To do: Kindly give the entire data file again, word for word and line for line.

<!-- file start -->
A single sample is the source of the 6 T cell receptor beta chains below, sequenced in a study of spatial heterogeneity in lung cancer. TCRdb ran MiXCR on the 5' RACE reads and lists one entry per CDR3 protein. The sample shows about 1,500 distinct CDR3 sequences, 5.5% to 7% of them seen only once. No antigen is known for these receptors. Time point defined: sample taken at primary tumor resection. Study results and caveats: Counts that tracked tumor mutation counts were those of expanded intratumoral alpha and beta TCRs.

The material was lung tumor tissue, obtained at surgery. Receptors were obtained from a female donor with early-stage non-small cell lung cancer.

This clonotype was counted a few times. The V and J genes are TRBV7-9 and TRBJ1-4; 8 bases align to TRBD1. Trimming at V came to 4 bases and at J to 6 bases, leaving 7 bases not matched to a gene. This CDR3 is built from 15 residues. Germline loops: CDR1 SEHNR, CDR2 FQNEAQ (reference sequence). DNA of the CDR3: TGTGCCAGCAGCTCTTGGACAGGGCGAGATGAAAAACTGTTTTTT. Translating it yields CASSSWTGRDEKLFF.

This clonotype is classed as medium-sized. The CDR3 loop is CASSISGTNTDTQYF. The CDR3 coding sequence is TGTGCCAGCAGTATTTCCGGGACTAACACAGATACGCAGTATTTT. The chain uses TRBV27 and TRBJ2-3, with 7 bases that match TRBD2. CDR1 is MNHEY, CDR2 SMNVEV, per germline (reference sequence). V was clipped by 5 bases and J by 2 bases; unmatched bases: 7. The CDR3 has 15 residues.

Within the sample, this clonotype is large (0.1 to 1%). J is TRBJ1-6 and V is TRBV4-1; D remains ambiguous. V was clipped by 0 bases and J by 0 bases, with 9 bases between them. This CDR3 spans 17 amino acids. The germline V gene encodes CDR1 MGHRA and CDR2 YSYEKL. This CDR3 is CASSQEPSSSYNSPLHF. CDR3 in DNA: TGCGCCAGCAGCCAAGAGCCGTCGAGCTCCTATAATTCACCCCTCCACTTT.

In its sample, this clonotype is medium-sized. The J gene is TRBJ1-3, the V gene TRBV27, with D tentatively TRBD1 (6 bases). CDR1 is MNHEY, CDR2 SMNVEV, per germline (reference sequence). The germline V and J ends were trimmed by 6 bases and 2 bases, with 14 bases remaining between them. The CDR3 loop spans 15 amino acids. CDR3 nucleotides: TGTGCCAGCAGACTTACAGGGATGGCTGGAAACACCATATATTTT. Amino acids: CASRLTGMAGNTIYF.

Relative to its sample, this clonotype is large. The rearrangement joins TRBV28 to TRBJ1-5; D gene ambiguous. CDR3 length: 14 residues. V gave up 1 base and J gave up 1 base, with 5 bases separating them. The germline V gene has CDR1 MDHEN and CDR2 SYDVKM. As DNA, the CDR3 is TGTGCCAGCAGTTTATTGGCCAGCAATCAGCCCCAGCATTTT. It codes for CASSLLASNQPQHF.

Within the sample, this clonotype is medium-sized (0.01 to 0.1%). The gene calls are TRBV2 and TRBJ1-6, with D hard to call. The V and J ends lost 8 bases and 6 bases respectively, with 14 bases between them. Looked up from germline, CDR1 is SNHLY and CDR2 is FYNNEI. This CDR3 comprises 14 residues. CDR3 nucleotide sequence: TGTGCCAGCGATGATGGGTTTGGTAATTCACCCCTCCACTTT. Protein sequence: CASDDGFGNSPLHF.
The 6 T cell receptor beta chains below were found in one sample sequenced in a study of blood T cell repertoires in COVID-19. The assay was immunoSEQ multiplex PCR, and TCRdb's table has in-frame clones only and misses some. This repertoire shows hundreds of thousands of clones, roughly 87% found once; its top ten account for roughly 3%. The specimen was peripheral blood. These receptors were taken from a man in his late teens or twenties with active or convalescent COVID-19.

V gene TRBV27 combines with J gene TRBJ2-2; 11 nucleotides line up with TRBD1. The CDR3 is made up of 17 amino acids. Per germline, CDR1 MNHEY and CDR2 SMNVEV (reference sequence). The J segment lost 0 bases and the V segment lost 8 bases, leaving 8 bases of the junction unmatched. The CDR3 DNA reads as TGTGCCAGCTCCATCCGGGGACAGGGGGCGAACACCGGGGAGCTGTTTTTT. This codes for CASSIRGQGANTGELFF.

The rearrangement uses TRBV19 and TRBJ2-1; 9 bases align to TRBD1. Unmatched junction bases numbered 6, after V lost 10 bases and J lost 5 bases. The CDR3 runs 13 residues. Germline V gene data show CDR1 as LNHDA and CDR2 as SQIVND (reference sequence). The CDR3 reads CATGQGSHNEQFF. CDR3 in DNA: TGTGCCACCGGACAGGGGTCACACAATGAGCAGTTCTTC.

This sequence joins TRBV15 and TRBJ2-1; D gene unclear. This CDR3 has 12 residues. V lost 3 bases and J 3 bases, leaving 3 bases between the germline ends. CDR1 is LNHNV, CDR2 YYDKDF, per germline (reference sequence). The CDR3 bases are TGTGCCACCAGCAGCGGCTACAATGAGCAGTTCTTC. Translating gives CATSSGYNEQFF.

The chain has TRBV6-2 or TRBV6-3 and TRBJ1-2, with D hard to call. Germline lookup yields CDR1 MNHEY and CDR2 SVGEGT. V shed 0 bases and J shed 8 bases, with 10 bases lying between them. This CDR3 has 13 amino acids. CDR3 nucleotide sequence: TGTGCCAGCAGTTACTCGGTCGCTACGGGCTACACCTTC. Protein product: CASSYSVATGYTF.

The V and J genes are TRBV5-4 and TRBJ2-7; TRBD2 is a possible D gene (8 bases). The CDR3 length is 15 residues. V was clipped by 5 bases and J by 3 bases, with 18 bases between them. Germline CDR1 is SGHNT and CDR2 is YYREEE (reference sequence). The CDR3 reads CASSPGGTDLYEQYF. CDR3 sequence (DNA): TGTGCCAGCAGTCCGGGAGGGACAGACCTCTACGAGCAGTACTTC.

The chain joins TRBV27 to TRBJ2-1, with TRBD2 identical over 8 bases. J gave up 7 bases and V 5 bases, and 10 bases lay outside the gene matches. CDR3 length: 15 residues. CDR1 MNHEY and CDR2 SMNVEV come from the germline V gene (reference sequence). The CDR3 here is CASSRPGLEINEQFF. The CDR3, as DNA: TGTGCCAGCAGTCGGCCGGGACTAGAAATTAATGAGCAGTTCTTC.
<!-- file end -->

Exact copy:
A single sample is the source of the 6 T cell receptor beta chains below, sequenced in a study of spatial heterogeneity in lung cancer. TCRdb ran MiXCR on the 5' RACE reads and lists one entry per CDR3 protein. The sample shows about 1,500 distinct CDR3 sequences, 5.5% to 7% of them seen only once. No antigen is known for these receptors. Time point defined: sample taken at primary tumor resection. Study results and caveats: Counts that tracked tumor mutation counts were those of expanded intratumoral alpha and beta TCRs.

The material was lung tumor tissue, obtained at surgery. Receptors were obtained from a female donor with early-stage non-small cell lung cancer.

This clonotype was counted a few times. The V and J genes are TRBV7-9 and TRBJ1-4; 8 bases align to TRBD1. Trimming at V came to 4 bases and at J to 6 bases, leaving 7 bases not matched to a gene. This CDR3 is built from 15 residues. Germline loops: CDR1 SEHNR, CDR2 FQNEAQ (reference sequence). DNA of the CDR3: TGTGCCAGCAGCTCTTGGACAGGGCGAGATGAAAAACTGTTTTTT. Translating it yields CASSSWTGRDEKLFF.

This clonotype is classed as medium-sized. The CDR3 loop is CASSISGTNTDTQYF. The CDR3 coding sequence is TGTGCCAGCAGTATTTCCGGGACTAACACAGATACGCAGTATTTT. The chain uses TRBV27 and TRBJ2-3, with 7 bases that match TRBD2. CDR1 is MNHEY, CDR2 SMNVEV, per germline (reference sequence). V was clipped by 5 bases and J by 2 bases; unmatched bases: 7. The CDR3 has 15 residues.

Within the sample, this clonotype is large (0.1 to 1%). J is TRBJ1-6 and V is TRBV4-1; D remains ambiguous. V was clipped by 0 bases and J by 0 bases, with 9 bases between them. This CDR3 spans 17 amino acids. The germline V gene encodes CDR1 MGHRA and CDR2 YSYEKL. This CDR3 is CASSQEPSSSYNSPLHF. CDR3 in DNA: TGCGCCAGCAGCCAAGAGCCGTCGAGCTCCTATAATTCACCCCTCCACTTT.

In its sample, this clonotype is medium-sized. The J gene is TRBJ1-3, the V gene TRBV27, with D tentatively TRBD1 (6 bases). CDR1 is MNHEY, CDR2 SMNVEV, per germline (reference sequence). The germline V and J ends were trimmed by 6 bases and 2 bases, with 14 bases remaining between them. The CDR3 loop spans 15 amino acids. CDR3 nucleotides: TGTGCCAGCAGACTTACAGGGATGGCTGGAAACACCATATATTTT. Amino acids: CASRLTGMAGNTIYF.

Relative to its sample, this clonotype is large. The rearrangement joins TRBV28 to TRBJ1-5; D gene ambiguous. CDR3 length: 14 residues. V gave up 1 base and J gave up 1 base, with 5 bases separating them. The germline V gene has CDR1 MDHEN and CDR2 SYDVKM. As DNA, the CDR3 is TGTGCCAGCAGTTTATTGGCCAGCAATCAGCCCCAGCATTTT. It codes for CASSLLASNQPQHF.

Within the sample, this clonotype is medium-sized (0.01 to 0.1%). The gene calls are TRBV2 and TRBJ1-6, with D hard to call. The V and J ends lost 8 bases and 6 bases respectively, with 14 bases between them. Looked up from germline, CDR1 is SNHLY and CDR2 is FYNNEI. This CDR3 comprises 14 residues. CDR3 nucleotide sequence: TGTGCCAGCGATGATGGGTTTGGTAATTCACCCCTCCACTTT. Protein sequence: CASDDGFGNSPLHF.
The 6 T cell receptor beta chains below were found in one sample sequenced in a study of blood T cell repertoires in COVID-19. The assay was immunoSEQ multiplex PCR, and TCRdb's table has in-frame clones only and misses some. This repertoire shows hundreds of thousands of clones, roughly 87% found once; its top ten account for roughly 3%. The specimen was peripheral blood. These receptors were taken from a man in his late teens or twenties with active or convalescent COVID-19.

V gene TRBV27 combines with J gene TRBJ2-2; 11 nucleotides line up with TRBD1. The CDR3 is made up of 17 amino acids. Per germline, CDR1 MNHEY and CDR2 SMNVEV (reference sequence). The J segment lost 0 bases and the V segment lost 8 bases, leaving 8 bases of the junction unmatched. The CDR3 DNA reads as TGTGCCAGCTCCATCCGGGGACAGGGGGCGAACACCGGGGAGCTGTTTTTT. This codes for CASSIRGQGANTGELFF.

The rearrangement uses TRBV19 and TRBJ2-1; 9 bases align to TRBD1. Unmatched junction bases numbered 6, after V lost 10 bases and J lost 5 bases. The CDR3 runs 13 residues. Germline V gene data show CDR1 as LNHDA and CDR2 as SQIVND (reference sequence). The CDR3 reads CATGQGSHNEQFF. CDR3 in DNA: TGTGCCACCGGACAGGGGTCACACAATGAGCAGTTCTTC.

This sequence joins TRBV15 and TRBJ2-1; D gene unclear. This CDR3 has 12 residues. V lost 3 bases and J 3 bases, leaving 3 bases between the germline ends. CDR1 is LNHNV, CDR2 YYDKDF, per germline (reference sequence). The CDR3 bases are TGTGCCACCAGCAGCGGCTACAATGAGCAGTTCTTC. Translating gives CATSSGYNEQFF.

The chain has TRBV6-2 or TRBV6-3 and TRBJ1-2, with D hard to call. Germline lookup yields CDR1 MNHEY and CDR2 SVGEGT. V shed 0 bases and J shed 8 bases, with 10 bases lying between them. This CDR3 has 13 amino acids. CDR3 nucleotide sequence: TGTGCCAGCAGTTACTCGGTCGCTACGGGCTACACCTTC. Protein product: CASSYSVATGYTF.

The V and J genes are TRBV5-4 and TRBJ2-7; TRBD2 is a possible D gene (8 bases). The CDR3 length is 15 residues. V was clipped by 5 bases and J by 3 bases, with 18 bases between them. Germline CDR1 is SGHNT and CDR2 is YYREEE (reference sequence). The CDR3 reads CASSPGGTDLYEQYF. CDR3 sequence (DNA): TGTGCCAGCAGTCCGGGAGGGACAGACCTCTACGAGCAGTACTTC.

The chain joins TRBV27 to TRBJ2-1, with TRBD2 identical over 8 bases. J gave up 7 bases and V 5 bases, and 10 bases lay outside the gene matches. CDR3 length: 15 residues. CDR1 MNHEY and CDR2 SMNVEV come from the germline V gene (reference sequence). The CDR3 here is CASSRPGLEINEQFF. The CDR3, as DNA: TGTGCCAGCAGTCGGCCGGGACTAGAAATTAATGAGCAGTTCTTC.